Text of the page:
Your ultimate resource to exploring the best of Rocky Mountain National Park in winter.

An Insider’s Complete Guide To Rocky Mountain National Park in Winter

Rocky Mountain National Park in winter is nothing short of magical.

If you can brave a little cold, winter is the best time to explore the Park without the chaotic summer and fall crowds.

From December to May, the park that locals lovingly call "Rocky" turns into a 415 square mile winter playground full of frozen alpine lakes, pristine snowy forests, and massive jagged peaks.

Guide to Rocky Mountain National Park in Winter

Based on my professional experience guiding in Rocky, I have compiled everything you need to know in order to plan a fun and rewarding trip to RMNP in winter.

If you got value from this article, please support my work by sharing it - or you can buy me a coffee.

I currently do NOT use affiliate links or receive compensation for products I recommend. I do this so my work stays honest and in line with my values. I only recommend gear that I personally use and believe is the best.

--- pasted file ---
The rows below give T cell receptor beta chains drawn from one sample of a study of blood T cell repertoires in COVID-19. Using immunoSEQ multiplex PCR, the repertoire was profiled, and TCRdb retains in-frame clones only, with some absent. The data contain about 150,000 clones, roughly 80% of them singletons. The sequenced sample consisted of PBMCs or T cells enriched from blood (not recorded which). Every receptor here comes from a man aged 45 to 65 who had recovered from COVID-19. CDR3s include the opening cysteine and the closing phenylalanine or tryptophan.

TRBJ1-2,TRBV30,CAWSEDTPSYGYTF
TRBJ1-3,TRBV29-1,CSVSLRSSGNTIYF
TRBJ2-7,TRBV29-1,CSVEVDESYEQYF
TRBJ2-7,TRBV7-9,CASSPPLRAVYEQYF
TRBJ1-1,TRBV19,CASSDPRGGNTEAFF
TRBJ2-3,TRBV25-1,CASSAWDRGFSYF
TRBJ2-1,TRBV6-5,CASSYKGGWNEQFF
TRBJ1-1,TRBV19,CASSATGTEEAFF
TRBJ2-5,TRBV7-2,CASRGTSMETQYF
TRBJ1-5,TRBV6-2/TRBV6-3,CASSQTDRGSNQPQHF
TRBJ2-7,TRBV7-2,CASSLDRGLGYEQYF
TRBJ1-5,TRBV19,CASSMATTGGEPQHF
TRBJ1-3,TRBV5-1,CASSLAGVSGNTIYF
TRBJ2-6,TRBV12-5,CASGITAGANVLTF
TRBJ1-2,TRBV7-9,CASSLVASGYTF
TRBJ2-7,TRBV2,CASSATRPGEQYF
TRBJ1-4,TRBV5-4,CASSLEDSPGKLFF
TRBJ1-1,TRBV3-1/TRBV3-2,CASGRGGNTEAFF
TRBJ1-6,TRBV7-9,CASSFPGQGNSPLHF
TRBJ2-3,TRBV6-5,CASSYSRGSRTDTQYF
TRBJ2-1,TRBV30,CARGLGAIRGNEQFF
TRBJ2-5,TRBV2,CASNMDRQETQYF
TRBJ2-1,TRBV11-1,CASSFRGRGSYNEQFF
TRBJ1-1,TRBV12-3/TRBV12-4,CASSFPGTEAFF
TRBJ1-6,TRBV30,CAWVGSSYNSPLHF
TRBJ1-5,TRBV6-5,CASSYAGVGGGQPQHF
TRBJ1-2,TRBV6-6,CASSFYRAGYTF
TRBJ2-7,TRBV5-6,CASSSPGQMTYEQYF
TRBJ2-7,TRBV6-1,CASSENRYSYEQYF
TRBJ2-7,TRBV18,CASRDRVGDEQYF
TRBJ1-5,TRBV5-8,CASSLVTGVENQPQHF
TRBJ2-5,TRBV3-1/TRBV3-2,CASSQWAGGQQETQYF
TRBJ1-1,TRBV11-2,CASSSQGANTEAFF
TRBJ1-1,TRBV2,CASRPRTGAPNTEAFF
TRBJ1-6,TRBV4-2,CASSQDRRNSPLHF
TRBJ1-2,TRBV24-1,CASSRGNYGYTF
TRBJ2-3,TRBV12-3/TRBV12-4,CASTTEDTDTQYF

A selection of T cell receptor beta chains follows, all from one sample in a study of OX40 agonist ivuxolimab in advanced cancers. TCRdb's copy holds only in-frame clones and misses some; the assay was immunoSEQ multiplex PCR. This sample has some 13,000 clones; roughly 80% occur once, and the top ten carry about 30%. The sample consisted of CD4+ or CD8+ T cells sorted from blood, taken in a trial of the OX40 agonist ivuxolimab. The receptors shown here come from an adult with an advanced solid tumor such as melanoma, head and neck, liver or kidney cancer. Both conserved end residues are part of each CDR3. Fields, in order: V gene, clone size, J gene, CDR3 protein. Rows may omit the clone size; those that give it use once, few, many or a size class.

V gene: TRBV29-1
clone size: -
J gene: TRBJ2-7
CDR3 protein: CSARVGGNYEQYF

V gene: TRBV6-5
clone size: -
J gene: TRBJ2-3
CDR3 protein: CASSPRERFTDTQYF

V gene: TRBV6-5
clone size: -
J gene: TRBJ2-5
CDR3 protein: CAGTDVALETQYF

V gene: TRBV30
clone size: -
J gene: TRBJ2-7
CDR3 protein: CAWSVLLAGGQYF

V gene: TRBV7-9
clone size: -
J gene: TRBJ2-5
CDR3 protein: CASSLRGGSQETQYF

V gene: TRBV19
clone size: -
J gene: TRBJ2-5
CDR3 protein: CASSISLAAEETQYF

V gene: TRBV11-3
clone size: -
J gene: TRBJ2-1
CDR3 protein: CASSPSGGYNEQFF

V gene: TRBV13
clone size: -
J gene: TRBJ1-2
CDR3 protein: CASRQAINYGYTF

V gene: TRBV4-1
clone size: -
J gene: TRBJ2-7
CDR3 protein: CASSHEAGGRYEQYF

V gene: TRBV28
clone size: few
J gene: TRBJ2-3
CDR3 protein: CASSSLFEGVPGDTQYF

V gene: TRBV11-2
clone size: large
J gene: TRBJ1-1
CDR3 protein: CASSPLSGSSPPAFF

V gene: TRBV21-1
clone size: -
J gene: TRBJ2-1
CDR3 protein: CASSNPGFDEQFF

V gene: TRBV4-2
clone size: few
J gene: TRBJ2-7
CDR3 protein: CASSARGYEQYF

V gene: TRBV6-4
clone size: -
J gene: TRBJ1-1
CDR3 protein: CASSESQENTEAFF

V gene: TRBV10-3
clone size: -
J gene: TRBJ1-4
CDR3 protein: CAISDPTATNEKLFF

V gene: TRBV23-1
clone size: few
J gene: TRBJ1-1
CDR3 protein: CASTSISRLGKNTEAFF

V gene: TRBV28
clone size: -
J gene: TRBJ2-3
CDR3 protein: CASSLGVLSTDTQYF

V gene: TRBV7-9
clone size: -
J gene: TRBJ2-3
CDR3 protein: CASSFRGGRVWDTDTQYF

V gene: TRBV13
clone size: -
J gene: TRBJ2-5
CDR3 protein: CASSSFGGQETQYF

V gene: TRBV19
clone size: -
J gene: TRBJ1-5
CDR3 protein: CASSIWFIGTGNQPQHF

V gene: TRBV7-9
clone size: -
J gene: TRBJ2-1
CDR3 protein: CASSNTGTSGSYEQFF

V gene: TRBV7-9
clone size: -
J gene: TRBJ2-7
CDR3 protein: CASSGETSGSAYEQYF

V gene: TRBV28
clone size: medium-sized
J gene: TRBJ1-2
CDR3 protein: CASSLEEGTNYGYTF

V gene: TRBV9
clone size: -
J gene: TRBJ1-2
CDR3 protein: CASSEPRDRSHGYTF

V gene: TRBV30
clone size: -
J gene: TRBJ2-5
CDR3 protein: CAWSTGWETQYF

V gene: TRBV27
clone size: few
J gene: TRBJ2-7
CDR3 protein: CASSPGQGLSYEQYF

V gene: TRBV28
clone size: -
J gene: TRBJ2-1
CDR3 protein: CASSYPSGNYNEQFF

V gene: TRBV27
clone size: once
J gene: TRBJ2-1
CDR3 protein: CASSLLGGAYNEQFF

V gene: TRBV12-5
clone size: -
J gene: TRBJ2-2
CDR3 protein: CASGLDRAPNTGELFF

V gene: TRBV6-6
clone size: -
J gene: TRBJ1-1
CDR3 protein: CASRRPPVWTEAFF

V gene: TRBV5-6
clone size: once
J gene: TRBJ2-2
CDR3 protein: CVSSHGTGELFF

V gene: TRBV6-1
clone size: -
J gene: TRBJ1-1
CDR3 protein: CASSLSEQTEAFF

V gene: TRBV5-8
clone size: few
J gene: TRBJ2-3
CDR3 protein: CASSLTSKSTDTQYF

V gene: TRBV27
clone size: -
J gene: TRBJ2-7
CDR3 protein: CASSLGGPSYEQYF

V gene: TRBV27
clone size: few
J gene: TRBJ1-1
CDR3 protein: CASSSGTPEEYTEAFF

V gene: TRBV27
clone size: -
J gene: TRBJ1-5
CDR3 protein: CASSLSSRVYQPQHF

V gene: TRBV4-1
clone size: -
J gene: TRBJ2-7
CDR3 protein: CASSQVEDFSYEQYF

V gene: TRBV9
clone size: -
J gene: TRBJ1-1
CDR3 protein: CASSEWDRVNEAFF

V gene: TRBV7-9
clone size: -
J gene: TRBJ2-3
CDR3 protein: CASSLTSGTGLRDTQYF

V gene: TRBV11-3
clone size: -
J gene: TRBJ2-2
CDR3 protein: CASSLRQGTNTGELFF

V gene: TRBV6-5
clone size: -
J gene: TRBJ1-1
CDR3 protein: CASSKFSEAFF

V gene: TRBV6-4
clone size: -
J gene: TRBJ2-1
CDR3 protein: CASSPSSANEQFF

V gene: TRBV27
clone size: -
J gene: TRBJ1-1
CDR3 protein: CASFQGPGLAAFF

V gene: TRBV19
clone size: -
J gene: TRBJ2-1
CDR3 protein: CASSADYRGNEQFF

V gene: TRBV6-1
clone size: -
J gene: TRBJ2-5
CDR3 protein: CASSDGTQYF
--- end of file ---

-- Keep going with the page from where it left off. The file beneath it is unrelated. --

How to get to Rocky Mountain National Park

Driving a mountain road in winter.
Photo by Paul Gilmore

Rocky Mountain National Park is located in northeastern Colorado and encompasses 415-square-miles of protected land between the small mountain towns of Estes Park to the east and Grand Lake to the west.

The closest major city that most people fly into to visit the Park is Denver, which is about a 1.5 hour scenic drive from the nearest park entrance.

There are a total of four entrances to the Park: three on the east side near the town of Estes Park, and one on the west side outside of the town of Grand Lake.

The four entrances include: 

  1. Beaver Meadows Entrance (east side)
  2. Fall River Entrance(east side)
  3. Wild Basin Entrance (east side)
  4. Grand Lake Entrance (west side)

Each of these entrances are described in the next section.

Most people visiting Rocky enter the Park from one of the entrances on the east side since these are the closest and easiest to access the Park from Denver.

The fastest way to get from Denver to Estes Park is via I-25 to U.S. 36 E, where you will pass through Boulder and Lyons, Colorado.

The western entrance outside of Grand Lake is about a 2 hour drive from Denver, making it slightly less appealing for most tourists and less crowded than the eastern entrances. 

The Best Entrance Into Rocky Mountain National Park

Entrance sign to Rocky Mountain National Park.

Depending on how much time you have and the top sights you want to see in the park, the entrance that you choose may vary.